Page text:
Saturday 25 November 2017

HSE's €170m cash shortfall leads to recruitment freeze

Eilish O'Regan

Eilish O'Regan

THE recruitment of hospital doctors, speech and language therapists, as well as some social workers, is expected to be virtually frozen for the rest of the year as the health service faces a €170m cash crisis.

Although essential frontline staff had been exempted from the public sector moratorium on recruitment, the HSE has indicated that they will now become part of a new clampdown.

It follows disclosure by the HSE that it has over-spent by €170m to the end of May, with hospitals €120m in the red.

Patients will feel the brunt of harsh cuts in the coming months.

Taoiseach Enda Kenny yesterday blamed hospital managers for what he described as their "incompetence and mismanagement".

He added: "It comes back to the point, which we have been saying for years, that you need a system where money follows the patient and hospitals are paid for what they do.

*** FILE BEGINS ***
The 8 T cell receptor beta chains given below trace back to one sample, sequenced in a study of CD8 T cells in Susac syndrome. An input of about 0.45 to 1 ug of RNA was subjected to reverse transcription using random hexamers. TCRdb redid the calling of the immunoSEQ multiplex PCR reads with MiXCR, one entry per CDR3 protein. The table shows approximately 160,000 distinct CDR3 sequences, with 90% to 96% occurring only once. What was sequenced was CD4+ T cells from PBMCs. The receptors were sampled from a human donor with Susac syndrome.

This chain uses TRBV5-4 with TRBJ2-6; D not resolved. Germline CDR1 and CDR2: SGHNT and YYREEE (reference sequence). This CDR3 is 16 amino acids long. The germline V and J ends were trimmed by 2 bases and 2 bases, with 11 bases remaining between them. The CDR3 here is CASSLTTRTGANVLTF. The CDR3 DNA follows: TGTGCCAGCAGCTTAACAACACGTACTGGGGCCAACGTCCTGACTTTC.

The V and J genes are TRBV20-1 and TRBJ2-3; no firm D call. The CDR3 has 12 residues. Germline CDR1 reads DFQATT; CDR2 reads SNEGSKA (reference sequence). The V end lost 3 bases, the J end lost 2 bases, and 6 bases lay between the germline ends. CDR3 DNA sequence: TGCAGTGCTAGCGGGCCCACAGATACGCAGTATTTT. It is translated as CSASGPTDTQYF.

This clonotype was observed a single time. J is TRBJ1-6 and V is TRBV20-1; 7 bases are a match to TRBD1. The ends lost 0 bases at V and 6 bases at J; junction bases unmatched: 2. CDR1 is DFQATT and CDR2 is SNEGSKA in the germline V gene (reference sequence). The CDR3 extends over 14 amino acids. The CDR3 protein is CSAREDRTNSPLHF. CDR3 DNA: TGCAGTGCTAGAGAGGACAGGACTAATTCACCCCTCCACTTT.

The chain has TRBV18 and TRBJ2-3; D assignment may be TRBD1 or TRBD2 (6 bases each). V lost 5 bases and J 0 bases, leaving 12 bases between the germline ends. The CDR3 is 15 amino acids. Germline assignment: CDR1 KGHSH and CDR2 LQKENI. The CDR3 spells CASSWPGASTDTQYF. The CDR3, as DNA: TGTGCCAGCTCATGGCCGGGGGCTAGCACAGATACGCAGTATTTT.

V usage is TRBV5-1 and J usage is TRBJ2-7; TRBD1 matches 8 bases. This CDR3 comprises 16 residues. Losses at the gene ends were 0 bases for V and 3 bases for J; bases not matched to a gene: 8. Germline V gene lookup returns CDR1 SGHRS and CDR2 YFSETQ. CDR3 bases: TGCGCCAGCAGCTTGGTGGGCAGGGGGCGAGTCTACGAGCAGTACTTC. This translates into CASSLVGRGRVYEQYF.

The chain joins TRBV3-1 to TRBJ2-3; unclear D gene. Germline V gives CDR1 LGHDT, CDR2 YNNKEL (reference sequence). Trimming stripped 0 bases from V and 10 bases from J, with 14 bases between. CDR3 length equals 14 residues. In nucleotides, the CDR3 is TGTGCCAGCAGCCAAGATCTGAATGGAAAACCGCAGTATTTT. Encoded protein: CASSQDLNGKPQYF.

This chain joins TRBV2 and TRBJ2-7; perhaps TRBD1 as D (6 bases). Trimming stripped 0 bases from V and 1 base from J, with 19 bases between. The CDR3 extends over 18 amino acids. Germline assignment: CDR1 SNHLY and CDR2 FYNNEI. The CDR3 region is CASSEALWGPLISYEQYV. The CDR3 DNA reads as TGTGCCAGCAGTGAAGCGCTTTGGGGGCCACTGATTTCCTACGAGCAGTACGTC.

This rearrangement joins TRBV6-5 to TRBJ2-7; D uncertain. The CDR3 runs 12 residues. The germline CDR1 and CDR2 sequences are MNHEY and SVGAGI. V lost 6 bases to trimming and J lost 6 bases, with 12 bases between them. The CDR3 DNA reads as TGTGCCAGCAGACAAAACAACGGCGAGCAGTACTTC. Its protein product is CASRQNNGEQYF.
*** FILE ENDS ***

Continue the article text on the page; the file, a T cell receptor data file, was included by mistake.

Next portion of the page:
"The Minister for Health (James Reilly) has already made it clear that there is no more money to be allocated because there is none available."

The cuts, described by the HSE as a "pause in recruitment in all but critical vacancies", will also affect emergency medical technicians -- highly trained ambulance staff required for the further rollout of changes to small hospitals whose A&E services are to be removed.

More bed and theatre closures are also inevitable.

The HSE report showed that the numbers of patients waiting more than three months for treatment rose to 25,730, an increase of 1,551 since April.


The Mid-Western Regional Hospital in Limerick is the worst-hit, with an over-run of more than €14m, but others are also struggling.

The other hospitals which have overspent and will have to claw back budgets include: University College Hospital Galway (€8.6m); Tallaght Hospital in Dublin (€7.5m); Cork University Hospital (€7.1m); St Vincent's in Dublin (€6.2m); Our Lady of Lourdes in Drogheda (€5.6m); Beaumont in Dublin (€5.3m) and Waterford Regional (€5.3m).

Irish Independent

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